Ode to My Battered Hiking Shoes

IMG_20171110_115424233[1]Every afternoon, an hour or so after the dog starts picketing my office, sighing in the doorway and nudging my hand off the computer mouse, I put on my walking shoes. It drives her crazy how long I take getting ready. I’ve got to put on the shoes and sweatshirt, find my glasses, lock the doors, get my keys, my phone, my handkerchief, two poop bags, and her leash. Hesitate. Do I have it all? Have I left something plugged in or turned on? By then, she’s howling at me and jumping up and down. I hook on her leash. She grabs it, shakes it as if to kill it, and runs to the door. Extending the anguish, I insist she sit and chill for a minute. Then . . . okay, let’s go!

We walk on paved and graveled roads and grassy trails through the woods here in South Beach. Sun, rain or snow, we go. It’s hard on the feet, hard on the shoes. I have just worn out another pair. In gratitude, I wrote this poem.


Drying on the hearth, these twenty-dollar

boots from Big 5 Sporting Goods

have holes among the waffle treads

that let my socks get wet.

The rubber toes are falling off.

Worn brown laces won’t stay tied.

They sacrificed themselves to guard

my tender white and helpless feet.

My puppy has her leather pads,

soft fur thick between the toes,

nails that grip the graveled earth.

Puzzled, she watches me grab my shoes

to walk through rocks and branches, mud,

newts and salamander guts

Oh, praise these battered hiking boots.

We’ve got a couple miles left.


Text and photos copyright Sue Fagalde Lick 2017

We Meet the Monster in the Forest

The bushes rustled and shook. Something big was in there. And it was coming our way. Annie froze. I looked around. Nothing but trees, shrubs, birds and field mice for a half mile in any direction. Newport Airport to the north, trees to the east, more trees to the south, houses too far away to the west. No humans close enough to save me from whatever it was. It might be a deer, an elk, a cougar or a bear. All have been seen in the area, although not usually in mid-afternoon. We hikers are instructed to remain calm, keep talking, and fluff ourselves up as big as possible to convince the animal that we are more scary than they are. If that doesn’t work, duck and cover and hope to survive. Having an unpredictable dog with you does not help.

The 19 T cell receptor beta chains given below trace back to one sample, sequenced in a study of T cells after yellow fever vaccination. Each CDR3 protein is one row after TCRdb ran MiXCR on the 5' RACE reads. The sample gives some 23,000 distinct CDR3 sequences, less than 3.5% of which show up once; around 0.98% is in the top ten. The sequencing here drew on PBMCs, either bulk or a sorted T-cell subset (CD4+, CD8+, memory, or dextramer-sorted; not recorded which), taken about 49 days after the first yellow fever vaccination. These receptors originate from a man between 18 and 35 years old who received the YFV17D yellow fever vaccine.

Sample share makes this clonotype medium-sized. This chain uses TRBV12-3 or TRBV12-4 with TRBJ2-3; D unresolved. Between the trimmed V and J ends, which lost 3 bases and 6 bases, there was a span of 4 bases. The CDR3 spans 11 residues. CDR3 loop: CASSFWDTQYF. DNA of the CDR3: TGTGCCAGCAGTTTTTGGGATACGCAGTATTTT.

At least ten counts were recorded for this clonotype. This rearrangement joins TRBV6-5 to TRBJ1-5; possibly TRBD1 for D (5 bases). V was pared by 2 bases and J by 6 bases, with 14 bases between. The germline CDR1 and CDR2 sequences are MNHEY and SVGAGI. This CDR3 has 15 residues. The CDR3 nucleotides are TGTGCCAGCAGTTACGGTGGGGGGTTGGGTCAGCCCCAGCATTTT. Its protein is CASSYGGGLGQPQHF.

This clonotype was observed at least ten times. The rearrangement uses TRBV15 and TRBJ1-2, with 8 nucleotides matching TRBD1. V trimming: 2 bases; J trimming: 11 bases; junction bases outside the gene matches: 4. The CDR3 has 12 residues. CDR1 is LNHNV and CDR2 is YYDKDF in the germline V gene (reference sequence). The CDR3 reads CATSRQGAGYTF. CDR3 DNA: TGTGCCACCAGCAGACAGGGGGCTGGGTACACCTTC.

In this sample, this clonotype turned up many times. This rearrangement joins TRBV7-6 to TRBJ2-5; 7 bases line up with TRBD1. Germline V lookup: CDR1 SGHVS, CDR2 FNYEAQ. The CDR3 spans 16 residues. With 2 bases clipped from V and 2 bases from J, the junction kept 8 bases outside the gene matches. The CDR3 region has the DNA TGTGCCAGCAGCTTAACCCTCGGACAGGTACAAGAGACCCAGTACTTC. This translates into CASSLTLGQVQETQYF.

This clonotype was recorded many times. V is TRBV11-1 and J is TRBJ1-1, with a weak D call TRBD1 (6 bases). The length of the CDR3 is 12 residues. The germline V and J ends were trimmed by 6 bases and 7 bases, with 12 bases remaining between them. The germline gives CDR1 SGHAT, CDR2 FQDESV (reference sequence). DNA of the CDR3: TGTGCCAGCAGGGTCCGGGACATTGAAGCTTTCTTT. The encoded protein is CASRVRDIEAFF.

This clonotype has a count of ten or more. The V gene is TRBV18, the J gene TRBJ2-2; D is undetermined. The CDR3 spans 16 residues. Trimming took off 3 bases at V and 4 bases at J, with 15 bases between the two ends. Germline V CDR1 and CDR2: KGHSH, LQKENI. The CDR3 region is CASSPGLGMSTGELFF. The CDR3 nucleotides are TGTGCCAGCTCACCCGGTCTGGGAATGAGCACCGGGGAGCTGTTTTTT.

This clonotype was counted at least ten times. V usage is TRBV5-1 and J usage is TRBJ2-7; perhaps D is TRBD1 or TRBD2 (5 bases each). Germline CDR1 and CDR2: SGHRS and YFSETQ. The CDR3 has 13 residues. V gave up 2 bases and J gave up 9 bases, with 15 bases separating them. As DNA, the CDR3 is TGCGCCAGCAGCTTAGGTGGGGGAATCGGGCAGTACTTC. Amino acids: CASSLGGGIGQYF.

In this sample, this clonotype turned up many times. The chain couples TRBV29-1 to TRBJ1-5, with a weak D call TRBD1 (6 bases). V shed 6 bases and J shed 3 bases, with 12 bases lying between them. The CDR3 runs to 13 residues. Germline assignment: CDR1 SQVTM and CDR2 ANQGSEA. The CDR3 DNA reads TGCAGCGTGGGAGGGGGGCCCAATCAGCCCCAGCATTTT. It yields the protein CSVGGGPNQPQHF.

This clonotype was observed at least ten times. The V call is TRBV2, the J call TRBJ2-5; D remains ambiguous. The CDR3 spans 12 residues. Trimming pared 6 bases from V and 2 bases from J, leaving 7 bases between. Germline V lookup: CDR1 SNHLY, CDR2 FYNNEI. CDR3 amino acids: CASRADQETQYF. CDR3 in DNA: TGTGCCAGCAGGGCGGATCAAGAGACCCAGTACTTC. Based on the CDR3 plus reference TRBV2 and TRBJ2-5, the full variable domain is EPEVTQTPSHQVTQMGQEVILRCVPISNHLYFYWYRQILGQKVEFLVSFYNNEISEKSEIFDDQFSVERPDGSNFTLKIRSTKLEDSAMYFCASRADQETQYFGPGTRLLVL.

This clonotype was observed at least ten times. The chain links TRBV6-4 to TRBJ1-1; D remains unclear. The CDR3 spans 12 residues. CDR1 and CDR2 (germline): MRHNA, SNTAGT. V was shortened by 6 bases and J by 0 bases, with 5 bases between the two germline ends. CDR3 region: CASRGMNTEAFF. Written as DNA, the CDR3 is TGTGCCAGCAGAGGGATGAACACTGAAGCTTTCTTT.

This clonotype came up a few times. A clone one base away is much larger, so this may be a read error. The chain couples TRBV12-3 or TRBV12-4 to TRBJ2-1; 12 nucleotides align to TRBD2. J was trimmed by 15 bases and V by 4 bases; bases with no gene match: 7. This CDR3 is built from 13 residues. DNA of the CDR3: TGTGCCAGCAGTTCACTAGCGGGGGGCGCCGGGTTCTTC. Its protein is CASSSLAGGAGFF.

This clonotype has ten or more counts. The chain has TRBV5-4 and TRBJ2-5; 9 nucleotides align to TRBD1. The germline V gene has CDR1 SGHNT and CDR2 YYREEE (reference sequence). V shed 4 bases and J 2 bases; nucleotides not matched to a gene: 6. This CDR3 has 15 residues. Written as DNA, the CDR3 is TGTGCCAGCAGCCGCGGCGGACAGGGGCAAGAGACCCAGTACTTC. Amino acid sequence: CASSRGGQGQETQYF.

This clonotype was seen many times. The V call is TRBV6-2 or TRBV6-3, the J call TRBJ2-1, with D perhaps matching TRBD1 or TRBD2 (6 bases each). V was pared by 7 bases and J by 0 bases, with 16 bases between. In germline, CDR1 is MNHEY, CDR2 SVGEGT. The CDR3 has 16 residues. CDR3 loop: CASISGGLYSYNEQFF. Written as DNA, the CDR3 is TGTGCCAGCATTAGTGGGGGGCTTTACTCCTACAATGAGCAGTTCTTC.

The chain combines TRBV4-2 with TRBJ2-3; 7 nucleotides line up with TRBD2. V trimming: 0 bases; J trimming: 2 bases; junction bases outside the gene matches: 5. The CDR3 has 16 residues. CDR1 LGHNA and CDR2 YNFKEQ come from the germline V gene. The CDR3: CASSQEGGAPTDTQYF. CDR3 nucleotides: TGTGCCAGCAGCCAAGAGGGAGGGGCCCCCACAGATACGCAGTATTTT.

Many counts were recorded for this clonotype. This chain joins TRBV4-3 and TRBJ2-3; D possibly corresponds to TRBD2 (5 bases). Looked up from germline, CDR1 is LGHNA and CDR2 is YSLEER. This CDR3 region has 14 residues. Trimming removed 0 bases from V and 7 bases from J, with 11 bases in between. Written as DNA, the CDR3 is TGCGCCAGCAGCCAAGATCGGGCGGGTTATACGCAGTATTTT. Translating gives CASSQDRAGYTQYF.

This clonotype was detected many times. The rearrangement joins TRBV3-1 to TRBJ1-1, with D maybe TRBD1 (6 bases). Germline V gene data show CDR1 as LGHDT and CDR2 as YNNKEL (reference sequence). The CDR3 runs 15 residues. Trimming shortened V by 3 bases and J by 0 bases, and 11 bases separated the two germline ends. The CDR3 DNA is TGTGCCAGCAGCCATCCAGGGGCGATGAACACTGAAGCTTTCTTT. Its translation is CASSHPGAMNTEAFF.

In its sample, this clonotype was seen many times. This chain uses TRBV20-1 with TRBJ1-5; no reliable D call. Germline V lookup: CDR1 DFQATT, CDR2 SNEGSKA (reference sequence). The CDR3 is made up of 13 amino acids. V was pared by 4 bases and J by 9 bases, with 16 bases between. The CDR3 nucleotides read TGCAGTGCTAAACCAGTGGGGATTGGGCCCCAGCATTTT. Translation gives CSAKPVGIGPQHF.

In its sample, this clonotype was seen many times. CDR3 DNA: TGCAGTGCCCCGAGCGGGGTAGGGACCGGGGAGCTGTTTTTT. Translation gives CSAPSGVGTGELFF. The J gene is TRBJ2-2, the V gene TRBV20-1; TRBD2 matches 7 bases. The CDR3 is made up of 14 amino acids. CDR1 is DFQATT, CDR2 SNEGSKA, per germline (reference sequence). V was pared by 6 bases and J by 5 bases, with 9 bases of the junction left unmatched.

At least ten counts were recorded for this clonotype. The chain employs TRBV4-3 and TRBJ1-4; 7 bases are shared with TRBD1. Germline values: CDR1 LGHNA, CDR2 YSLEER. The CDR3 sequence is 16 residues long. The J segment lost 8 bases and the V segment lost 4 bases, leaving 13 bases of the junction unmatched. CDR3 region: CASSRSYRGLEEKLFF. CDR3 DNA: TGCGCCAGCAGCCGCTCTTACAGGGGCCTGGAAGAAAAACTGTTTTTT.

I tugged on Annie’s leash. “Come on. Come on. We have to get out of here.” She moved an inch at a time, too scared to walk. The creature was coming closer. Sweating under my tee shirt and hoodie, my heart pounding, I continued trying to drag my dog toward the safety of the road. But we weren’t fast enough. The creature was coming out, coming out, here it was.
Oh. “I thought you were a bear!” I exclaimed to the Mexican man with a giant bouquet of salal leaves balanced on his shoulders. I don’t think he understood a word. I tried to form a sentence in Spanish. I knew “oso” was bear, but I couldn’t figure out the verb tenses to say I was afraid.
Annie stared, her tail between her legs, still afraid. To her, he looked like a man with no head, just a bunch of leaves. “It’s okay, it’s okay,” I told her as Leaf-Man went by us, soon followed by a leaf woman with another big bunch of greenery. The two work for the company near our home that sells greens to florists to put in bouquets with roses, carnations and other flowers. Several times a week, a giant truck backs up to the dock at 98th and 101 to be filled up with bundles of leaves they gather from the wilderness areas around South Beach.
Yesterday, when I saw the bushes moving again in the same general area, it occurred to me that THIS might be a bear, but I doubted it. Sure enough, another man emerged with a big bundle of leaves. He was wearing hip-high rubber boots. Annie didn’t like the looks of it at all, especially when he hefted the leaves up over his head and walked by us. But I had my camera this time, so I snuck a picture of the fabled Leaf-Man.
Someday the rustling in the bushes might be a bear, especially when all those blackberry vines full of flowers start producing fruit. If so, I hope Leaf-Man is nearby. That ought to scare any old bear.

Bulldozed, part 2

Muddy tire tracks stretched all the way from Highway 101 east to the clearing where Annie and I had walked the other day. Now it was smooth, all the little stumps and shrubs cleared, making a nice long road straight to the edge of the canyon. We walked easily through, and I took pictures of the view spread before us. As we turned toward Cedar Street, I saw the yellow bulldozer and the red cherry-picker were still there. I heard voices. Annie had started digging in the soft dirt. Then she paused, left front paw raised, stilled by an intriguing smell. “Come on,” I whispered. We were about to get caught trespassing where I assumed we were not supposed to go.

Here the mud was chunky, dotted with rocks and sticks. Skinned logs from the felled trees rose in two tall piles.  As the street came into view, so did a woman, blonde with curly hair and black-framed glasses. “Did you come up the road behind the house?” she asked.

Busted. “Yes.”

She smiled. “Isn’t it great?”


It turns out the clearing is not for a new house, and it’s okay to walk there. The woman, whose name is Patty, said the airport owns the land and is raising money by logging it. The new walking area and open view are welcome bonuses, she said. Her house gets more light now, and the loggers took down some trees on her property that she had been wanting to get rid of. “Doesn’t it smell wonderful?” she said. It smelled like Christmas.

I’m torn. I love the new trail and the view of the canyon, but I love the trees, too.  I wonder what will happen next.

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